As with any performative skill, I have a hard time measuring objectively how I'm doing - whenever anyone asks how my internship is going, I say something like "Well, I haven't killed anyone yet, so I guess it's going well!" That said, I do feel like I'm settling into a rhythm of sorts. I'm more confident, at least within the confines of the format. I'm getting better at the more conversational parts, too, although I usually do some journaling and occasionally practicing in the shower to make sure I can convey my point in the limited time window. Somewhat entertainingly, Dominika (my two-levels-up supervisor/former anatomy teacher/friend/person I greatly admire, who also has taught at CorePower for years and knows basically everyone in the community) came to one of my classes...and of course it was the morning that I'd forgotten I was subbing an earlier class and was mildly hungover. Oops. I got out there and taught as well as I could; I knew I wasn't running at 100%, but past that, I couldn't really tell how I'd come off. So I braced myself for some honest feedback...and then Dominika came out and unhesitatingly told me I was already a better teacher than people she knew who'd been teaching for ten years. o.O Well, I wasn't going to look that gift horse in the mouth, even if I felt a little undeserving, heh. Still, that combined with the fact that I regularly have students inquire what classes I teach on the schedule tells me I'm doing something right.

Making playlists remains one of my favorite parts of the job; this week's, however, was giving me trouble. I'd challenged myself to make something more instrumental-focused, since I'd noticed that it was easier to teach when I wasn't having to compete vocally with singers. And I discovered that figuring out instrumental tracks is a lot more time-consuming - it's harder for me to bring a song's hook to mind without a chorus to hum. I ended up working on that one right down to the wire, convinced that it wasn't one of my stronger efforts...and discovered in situ that it actually was one of my best in terms of mood and timing. (Gift horse number 2!) I also had multiple people comment how much they liked it after the three classes I taught yesterday and today; that marks the first time anyone's commented on the music specifically. Combined with the positive feedback I've seen other teachers get on mostly-instrumental playlists, that seems like a strong indicator...I guess I'm going to have to get better at remembering song hooks and start listening to more instrumental music.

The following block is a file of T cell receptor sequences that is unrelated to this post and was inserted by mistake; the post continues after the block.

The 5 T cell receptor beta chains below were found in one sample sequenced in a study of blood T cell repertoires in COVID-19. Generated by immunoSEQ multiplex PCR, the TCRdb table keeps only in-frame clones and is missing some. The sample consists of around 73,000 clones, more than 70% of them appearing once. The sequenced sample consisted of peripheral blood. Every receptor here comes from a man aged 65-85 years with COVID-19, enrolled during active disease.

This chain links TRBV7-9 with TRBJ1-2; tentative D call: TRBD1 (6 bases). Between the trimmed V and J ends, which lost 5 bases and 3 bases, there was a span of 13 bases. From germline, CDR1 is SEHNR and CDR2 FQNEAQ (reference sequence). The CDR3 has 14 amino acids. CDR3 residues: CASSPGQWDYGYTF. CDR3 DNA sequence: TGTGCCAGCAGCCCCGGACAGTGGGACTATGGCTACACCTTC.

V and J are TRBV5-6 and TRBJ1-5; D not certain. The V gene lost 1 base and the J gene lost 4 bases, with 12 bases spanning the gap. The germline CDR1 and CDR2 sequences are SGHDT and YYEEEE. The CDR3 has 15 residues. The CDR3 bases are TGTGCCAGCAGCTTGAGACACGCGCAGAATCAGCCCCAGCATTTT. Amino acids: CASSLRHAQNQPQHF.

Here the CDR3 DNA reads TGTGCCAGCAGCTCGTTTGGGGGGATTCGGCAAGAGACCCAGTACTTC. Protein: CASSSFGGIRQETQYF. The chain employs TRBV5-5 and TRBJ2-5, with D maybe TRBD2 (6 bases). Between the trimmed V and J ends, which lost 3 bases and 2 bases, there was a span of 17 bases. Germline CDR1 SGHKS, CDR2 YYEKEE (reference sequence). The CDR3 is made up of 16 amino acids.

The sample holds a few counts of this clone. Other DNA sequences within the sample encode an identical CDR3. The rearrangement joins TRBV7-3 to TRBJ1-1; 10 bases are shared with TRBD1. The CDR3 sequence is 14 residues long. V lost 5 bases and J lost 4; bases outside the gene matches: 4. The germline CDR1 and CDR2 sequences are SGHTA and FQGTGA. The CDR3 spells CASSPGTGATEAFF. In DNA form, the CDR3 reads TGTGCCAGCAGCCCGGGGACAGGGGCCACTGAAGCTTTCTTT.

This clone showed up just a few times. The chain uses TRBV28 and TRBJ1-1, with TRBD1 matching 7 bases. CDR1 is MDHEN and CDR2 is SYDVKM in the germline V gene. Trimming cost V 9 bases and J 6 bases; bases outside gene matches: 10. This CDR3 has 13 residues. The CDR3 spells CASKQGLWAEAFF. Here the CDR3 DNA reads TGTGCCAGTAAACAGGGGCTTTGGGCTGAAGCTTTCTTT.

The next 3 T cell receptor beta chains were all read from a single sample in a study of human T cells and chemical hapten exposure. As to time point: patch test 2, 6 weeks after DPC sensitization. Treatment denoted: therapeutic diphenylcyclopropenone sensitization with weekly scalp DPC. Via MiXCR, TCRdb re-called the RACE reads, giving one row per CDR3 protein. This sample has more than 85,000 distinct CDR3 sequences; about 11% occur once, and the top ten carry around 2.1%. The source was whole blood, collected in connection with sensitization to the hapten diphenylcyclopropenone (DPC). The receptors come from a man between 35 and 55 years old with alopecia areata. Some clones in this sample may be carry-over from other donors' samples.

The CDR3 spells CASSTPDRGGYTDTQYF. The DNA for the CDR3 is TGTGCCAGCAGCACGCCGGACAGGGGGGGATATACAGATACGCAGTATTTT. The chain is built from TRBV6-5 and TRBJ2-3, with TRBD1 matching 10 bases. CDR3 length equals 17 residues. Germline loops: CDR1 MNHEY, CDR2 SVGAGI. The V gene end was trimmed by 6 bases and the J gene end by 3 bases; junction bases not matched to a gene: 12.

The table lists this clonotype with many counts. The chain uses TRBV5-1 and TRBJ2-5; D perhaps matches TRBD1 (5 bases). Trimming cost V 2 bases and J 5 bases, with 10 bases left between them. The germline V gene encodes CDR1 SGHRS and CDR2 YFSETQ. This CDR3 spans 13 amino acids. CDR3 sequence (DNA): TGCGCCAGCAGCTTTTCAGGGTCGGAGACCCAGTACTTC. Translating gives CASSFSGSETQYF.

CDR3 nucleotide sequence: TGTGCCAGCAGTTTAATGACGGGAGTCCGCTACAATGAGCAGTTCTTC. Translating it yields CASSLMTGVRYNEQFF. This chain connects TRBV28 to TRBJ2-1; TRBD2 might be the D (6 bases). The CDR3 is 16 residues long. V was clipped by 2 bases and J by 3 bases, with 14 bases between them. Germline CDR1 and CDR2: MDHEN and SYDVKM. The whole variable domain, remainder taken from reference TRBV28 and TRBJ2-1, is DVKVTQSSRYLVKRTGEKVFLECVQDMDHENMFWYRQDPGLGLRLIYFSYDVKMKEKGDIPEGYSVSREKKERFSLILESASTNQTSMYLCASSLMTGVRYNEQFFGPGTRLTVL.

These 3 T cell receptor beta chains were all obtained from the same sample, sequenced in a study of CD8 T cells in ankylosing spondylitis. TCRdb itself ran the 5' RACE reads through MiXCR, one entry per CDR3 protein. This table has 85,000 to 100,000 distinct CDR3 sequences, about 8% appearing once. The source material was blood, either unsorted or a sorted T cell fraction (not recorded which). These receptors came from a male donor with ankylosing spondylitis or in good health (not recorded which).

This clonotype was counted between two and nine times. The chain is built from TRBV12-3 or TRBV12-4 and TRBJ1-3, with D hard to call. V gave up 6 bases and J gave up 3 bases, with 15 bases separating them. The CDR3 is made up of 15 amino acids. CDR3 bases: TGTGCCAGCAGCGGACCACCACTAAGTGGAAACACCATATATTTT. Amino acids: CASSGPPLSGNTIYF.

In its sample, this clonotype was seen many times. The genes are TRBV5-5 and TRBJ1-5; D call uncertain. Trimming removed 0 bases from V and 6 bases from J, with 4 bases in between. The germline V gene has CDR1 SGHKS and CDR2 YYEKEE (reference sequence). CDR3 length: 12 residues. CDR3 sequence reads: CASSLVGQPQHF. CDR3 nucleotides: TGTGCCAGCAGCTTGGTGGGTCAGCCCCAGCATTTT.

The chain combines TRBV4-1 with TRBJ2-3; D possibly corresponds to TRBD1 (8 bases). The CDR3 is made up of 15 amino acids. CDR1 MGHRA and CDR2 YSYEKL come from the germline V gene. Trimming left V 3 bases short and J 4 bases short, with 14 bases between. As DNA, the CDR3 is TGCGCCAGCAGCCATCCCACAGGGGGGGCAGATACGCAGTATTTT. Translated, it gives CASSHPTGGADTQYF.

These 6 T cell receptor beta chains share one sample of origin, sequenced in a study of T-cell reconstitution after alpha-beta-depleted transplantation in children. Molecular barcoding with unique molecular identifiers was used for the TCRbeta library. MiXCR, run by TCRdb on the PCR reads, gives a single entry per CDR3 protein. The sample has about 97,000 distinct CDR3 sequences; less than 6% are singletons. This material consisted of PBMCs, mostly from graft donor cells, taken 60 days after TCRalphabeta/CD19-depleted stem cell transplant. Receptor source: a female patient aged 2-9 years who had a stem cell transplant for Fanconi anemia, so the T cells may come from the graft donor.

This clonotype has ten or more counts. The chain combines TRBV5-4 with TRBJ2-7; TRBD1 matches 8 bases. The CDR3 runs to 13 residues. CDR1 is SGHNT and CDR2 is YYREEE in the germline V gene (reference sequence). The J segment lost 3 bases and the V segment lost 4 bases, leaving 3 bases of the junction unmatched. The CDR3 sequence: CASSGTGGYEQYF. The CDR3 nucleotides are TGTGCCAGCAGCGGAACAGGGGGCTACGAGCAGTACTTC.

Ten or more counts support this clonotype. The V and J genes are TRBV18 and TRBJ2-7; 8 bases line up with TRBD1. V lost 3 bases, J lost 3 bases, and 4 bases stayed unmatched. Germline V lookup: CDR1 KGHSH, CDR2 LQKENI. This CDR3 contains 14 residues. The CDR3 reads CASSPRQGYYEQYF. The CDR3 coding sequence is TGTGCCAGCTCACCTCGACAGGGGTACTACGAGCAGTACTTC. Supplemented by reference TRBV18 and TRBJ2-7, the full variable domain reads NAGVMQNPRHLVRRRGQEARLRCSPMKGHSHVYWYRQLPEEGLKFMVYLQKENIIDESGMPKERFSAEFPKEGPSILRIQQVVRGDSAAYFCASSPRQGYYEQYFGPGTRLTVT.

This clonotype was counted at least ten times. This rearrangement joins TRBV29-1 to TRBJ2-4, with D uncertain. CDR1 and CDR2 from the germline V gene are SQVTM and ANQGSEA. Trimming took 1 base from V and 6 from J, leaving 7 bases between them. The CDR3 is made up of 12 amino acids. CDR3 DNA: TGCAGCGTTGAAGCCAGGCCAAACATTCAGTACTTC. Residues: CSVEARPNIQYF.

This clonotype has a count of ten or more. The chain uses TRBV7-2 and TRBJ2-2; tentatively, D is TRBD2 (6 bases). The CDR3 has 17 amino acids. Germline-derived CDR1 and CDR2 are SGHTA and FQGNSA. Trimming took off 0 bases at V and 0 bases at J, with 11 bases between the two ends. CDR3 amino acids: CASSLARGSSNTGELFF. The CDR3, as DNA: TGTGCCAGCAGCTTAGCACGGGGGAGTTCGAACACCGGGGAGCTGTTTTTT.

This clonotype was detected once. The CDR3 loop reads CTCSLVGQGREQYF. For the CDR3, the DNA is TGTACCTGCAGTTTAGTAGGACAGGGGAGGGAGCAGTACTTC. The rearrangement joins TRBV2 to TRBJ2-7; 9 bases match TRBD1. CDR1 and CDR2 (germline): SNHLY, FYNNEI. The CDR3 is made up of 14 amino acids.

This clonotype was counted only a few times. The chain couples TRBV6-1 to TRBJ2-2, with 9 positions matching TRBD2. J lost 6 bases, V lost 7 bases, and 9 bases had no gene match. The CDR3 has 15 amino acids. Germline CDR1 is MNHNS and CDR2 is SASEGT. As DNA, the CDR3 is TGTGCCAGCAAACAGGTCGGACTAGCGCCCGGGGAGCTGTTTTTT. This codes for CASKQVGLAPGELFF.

So that's the first half done! I suspect the second may take a bit longer, as I have a vacation coming up and also some visitors, but we'll see. The weather has been mostly excellent, so between teaching at Lincoln Square and Uptown and Sauganash, I've been biking all over the far north side of Chicago; I've been packing my little rechargeable Bluetooth carabiner speaker and having a complete blast listening to the Awesome Mix as I pedal against the wind. My thighs are going to be massive by the end of summer.
missroserose: (Joy of Reading)